Last month I wrote two stories for the magazine. One was the cover story. On the first day of the month I grabbed a copy of the issue and re-read my work which was now interspersed with professional pictures. I don't know if the feelings I get when I see the finished product will ever diminish, but for now I really enjoy the experience.


After basking in the rush of my latest dopamine hit, I turned to the contents page to find my other article and then to the page indicated. There, right under the title, was somebody else's name. Just to be sure I began to read the article. Um yeah, it was somebody else's article too.


Punch to the gut, it was.


It's actually happened before. I put several hours into doing research on a company, interviewing the people involved, writing a rough draft, sending it out for any necessary changes.... it can be a lot of time and effort. Discovering my work wasn't good enough has the opposite effect - at greater levels - than the dopamine high I get from seeing my name and work in glossy print.


What does this have to do with building boats? Thanks for asking.


When I miss on an article I've written, it is pulled from publication, and somebody who's better at it picks up the pieces and glues together something that'll work. That's really about the extent of the damage.


When you're building a boat and something doesn't work, you risk the lives of anyone who is sailing on the boat. In a lot of ways, there's no room for error. Particularly in certain areas of the boat, like the planking of the hull. You know, the part of the boat that keeps the water out? It's critical to get that part right.



By Digitpuppet - Own work, CC BY-SA 3.0, https://commons.wikimedia.org/w/index.php?curid=23264036

The Arabella is 38 feet long which requires several planks to be joined together into one long plank. The process to do this uses what is called a "scarf joint." To make a scarf joint the carpenter cuts one plank at an angle, the other plank at the opposite angle, and then joins them together with glue or epoxy. Steve and Alix had to do more than once for each plank on the longest sections of the boat. It was a relatively long and somewhat exact process. But it's a process that has to work for the boat to float properly, so when they discovered the glue wasn't holding, the whole project came to a halt while they investigated what they'd done wrong and how to do it right.


Steve referred to the challenge as "catastrophic glue issues." He said it with a smile, but it was no little thing.


They began testing several glues to see what went wrong and how to fix it. They discovered their glue had expired. They tested the old glue as well as new glue and a mixture of the two glues and found that all of them failed. Eventually they discovered not only had they used old glue, but it was also too cold for the glue to cure properly. The solution? They built special insulated boxes complete with warming lamps that would keep each joint warm enough to cure throughout the cold, New England winter nights.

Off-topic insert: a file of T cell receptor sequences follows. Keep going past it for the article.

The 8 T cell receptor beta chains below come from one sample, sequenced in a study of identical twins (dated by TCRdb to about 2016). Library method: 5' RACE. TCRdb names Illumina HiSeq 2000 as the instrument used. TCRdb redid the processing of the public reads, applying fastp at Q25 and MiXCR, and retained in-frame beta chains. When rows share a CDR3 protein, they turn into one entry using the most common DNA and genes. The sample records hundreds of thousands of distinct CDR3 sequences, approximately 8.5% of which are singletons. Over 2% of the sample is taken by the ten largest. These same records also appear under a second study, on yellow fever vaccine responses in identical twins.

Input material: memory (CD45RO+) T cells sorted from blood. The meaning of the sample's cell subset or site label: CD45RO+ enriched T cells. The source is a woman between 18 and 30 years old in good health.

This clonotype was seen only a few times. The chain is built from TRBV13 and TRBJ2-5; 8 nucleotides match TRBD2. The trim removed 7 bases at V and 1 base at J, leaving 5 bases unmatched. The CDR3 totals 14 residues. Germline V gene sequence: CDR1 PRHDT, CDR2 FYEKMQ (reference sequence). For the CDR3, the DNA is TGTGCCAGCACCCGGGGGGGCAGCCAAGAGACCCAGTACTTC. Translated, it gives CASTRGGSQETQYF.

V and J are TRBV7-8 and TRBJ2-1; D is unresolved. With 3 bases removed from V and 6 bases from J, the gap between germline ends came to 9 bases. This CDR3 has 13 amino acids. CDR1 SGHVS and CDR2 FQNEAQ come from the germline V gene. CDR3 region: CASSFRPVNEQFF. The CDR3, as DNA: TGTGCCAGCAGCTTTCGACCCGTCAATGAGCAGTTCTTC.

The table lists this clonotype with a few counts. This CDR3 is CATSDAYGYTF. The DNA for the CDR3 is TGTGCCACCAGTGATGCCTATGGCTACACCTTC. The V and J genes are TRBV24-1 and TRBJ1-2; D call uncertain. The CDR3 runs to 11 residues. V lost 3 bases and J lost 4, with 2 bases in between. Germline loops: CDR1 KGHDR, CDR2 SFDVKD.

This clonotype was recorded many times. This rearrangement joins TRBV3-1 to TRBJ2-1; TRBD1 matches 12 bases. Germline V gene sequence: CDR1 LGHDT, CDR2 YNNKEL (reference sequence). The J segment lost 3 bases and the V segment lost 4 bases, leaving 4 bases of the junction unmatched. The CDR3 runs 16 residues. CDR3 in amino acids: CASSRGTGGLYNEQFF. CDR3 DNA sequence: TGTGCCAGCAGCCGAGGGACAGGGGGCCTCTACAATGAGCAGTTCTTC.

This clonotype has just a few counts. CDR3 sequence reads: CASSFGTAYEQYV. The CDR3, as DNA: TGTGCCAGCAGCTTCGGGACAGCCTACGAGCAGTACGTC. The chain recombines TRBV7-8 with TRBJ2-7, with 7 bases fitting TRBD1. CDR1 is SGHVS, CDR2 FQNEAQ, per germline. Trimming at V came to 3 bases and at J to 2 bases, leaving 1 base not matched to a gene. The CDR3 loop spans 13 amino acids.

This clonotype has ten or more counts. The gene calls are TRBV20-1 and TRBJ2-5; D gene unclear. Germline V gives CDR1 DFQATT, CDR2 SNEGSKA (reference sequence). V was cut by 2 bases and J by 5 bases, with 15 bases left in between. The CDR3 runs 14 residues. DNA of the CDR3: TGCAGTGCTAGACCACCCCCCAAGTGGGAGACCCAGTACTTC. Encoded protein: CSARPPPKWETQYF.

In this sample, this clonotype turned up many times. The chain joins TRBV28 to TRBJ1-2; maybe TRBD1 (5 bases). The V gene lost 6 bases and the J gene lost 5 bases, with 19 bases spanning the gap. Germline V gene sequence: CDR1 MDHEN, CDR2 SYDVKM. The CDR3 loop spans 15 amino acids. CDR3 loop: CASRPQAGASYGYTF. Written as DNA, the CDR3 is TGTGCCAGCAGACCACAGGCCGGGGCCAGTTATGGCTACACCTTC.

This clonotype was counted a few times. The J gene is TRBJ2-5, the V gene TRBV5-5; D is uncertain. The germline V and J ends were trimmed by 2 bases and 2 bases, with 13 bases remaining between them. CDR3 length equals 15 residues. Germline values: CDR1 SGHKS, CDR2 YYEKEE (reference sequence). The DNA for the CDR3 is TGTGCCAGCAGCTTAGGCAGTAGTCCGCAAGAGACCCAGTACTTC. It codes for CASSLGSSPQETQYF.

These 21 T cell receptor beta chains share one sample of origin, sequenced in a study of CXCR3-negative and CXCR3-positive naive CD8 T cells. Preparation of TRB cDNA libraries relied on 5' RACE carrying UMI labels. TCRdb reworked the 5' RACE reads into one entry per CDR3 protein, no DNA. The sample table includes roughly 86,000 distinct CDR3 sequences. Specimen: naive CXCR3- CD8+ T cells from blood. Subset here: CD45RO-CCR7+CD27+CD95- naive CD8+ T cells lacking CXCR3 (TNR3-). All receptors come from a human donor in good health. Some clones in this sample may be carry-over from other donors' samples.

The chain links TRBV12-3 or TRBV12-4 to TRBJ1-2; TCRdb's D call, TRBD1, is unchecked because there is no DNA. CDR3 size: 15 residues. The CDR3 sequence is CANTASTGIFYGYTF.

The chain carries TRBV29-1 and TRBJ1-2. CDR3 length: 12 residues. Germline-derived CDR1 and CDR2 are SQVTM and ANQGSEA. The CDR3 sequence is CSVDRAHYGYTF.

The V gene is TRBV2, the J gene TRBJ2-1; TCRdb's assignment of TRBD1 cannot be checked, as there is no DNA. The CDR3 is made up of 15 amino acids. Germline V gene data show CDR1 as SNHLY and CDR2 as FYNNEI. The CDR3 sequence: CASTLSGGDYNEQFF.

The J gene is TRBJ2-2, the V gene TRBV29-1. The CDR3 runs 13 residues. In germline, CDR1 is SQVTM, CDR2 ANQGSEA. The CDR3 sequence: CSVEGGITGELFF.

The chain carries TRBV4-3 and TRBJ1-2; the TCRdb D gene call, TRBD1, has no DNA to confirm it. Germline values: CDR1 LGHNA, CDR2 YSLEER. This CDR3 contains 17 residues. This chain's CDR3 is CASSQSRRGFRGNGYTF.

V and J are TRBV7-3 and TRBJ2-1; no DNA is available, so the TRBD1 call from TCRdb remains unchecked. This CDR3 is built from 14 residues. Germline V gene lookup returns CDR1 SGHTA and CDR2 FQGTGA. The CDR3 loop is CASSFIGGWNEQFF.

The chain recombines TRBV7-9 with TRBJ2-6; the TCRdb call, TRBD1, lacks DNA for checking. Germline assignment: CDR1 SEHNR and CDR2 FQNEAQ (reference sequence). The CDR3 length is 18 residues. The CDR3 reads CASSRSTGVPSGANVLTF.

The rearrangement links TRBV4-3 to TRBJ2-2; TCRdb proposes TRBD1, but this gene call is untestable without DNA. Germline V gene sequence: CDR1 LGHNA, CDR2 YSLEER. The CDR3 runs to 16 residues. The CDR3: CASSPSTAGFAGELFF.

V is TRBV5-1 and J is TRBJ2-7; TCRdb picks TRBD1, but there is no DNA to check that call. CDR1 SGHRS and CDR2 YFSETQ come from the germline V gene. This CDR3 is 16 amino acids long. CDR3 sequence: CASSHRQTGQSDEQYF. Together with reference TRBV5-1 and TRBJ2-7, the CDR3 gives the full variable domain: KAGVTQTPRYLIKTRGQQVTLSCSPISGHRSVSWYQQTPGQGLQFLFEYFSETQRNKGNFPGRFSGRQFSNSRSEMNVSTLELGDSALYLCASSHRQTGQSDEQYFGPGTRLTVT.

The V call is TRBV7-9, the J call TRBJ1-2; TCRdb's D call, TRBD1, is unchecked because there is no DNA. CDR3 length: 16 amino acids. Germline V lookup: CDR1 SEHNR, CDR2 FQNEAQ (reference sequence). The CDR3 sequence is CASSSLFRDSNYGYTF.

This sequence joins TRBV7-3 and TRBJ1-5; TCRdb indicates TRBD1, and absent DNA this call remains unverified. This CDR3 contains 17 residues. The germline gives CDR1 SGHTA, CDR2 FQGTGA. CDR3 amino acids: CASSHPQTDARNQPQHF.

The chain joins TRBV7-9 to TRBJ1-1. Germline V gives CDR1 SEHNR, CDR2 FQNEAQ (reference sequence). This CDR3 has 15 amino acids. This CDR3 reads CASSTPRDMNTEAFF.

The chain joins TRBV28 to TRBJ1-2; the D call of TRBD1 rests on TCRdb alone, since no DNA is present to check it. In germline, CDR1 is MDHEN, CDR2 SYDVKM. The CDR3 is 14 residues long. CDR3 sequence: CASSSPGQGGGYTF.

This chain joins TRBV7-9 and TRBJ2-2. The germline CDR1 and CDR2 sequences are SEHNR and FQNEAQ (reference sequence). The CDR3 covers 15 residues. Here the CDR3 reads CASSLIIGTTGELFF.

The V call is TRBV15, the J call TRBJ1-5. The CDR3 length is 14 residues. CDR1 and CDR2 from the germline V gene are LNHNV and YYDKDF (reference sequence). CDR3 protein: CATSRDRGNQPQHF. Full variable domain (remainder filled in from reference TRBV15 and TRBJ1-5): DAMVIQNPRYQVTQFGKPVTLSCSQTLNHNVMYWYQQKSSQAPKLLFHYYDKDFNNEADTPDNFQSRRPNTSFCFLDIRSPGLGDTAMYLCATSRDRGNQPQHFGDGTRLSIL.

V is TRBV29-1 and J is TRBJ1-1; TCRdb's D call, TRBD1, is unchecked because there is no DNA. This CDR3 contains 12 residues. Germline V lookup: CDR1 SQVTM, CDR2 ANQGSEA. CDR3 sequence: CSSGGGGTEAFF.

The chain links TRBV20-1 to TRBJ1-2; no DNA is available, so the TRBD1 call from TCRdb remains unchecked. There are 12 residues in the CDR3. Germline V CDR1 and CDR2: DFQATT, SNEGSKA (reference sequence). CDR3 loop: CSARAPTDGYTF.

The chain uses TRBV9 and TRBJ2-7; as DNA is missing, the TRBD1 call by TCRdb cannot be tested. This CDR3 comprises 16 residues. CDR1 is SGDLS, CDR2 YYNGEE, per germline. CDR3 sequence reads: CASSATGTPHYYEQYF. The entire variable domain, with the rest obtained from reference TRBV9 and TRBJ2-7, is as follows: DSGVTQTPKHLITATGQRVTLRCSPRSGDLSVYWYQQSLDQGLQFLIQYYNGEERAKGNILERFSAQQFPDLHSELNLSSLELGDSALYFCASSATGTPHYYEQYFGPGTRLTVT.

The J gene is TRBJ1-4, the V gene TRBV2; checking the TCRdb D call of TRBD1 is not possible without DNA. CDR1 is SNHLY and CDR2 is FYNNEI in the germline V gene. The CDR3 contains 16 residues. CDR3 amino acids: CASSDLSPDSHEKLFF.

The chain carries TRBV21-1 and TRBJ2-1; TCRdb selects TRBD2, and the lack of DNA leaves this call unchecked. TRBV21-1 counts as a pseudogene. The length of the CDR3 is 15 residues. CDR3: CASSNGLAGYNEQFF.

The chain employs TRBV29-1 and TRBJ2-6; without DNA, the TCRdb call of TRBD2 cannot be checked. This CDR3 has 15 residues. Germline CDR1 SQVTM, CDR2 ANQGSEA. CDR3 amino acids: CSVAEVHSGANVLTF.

I'm impressed they're building a boat to sail around the world. But what is just as impressive to me is that when something "catastrophic" happens they react with the utmost sense of calm. They consider what happened and work to learn how to not let it happen again. They don't throw tools at anything, or take the hammer to the project in anger, or point fingers of blame, or even swear like aspiring sailors. They pause briefly, and move on in a new way to reach their goal.


I'm aware that the magic of video editing removes that which an artist doesn't want us to see. Steve and Alix however, are intentional in sharing their mistakes fully hoping we will learn what pitfalls to avoid.

Well, as I said before I'm not a boat builder, I'm a writer. But that doesn't mean I haven't learned a lot by watching them spend hours upon days testing glue to understand how it works and building new tools to get the job done right.


It makes me think of a Ron Swanson quote I once heard:


"...Don't half-ass a bunch of things. Whole-ass one thing."


Aside from how my mother will feel about the language, that there is some good wisdom. I'm learning wisdom from Steve, Alix, and Acorn to Arabella too. Here's just a bit:


1) Go into your endeavor with a plan.

It's clear Steve and Alix didn't just set up a camera one day and start building a boat. They'd done a lot of research on the type of vessel they wanted to build. They also knew their financial responsibilities and what it would take to make it work at a bare minimum. They didn't quit their job until their dream could support them. Watching this process unfold has been part of the fun for me.


2) Know your skillset.

Both Steve and Alix knew what they were good at and how it would best serve the project. For Steve it was his carpentry skills. Alix, a fine word worker in his own right, knew photography and film.


3) Leave your ego out of it.

As great as your ego thinks you are, you're not as great as you can be with a bit of work. Both Steve and Alix knew they had a lot to learn going in. I didn't get the idea that they made a list of pros and cons or strengths and shortcomings, but they had the skills to get started and willingness to learn the skills they didn't yet possess.


4) Be patient and plan down time.

A recent episode contained the moment which blew my mind to the point where I just had to write about these guys. It’s Episode 134- Alix is Back!


Alix had been conspicuously missing from the 2020 summer episodes and fans were chomping at the bit to know where he was and when he'd be back. He’d been on a planned vacation away from the project. As it turns out, living with your coworker and doing nothing but building a boat for 60-80 hours a week for four years can wear on the mind. So Alix took some time off. Steve will be doing the same thing soon. They explained at the beginning of the episode how projects like this one often die out simply because people burn out and lose interest. They didn't want that to happen. So yes, Alix was away for awhile and is back now.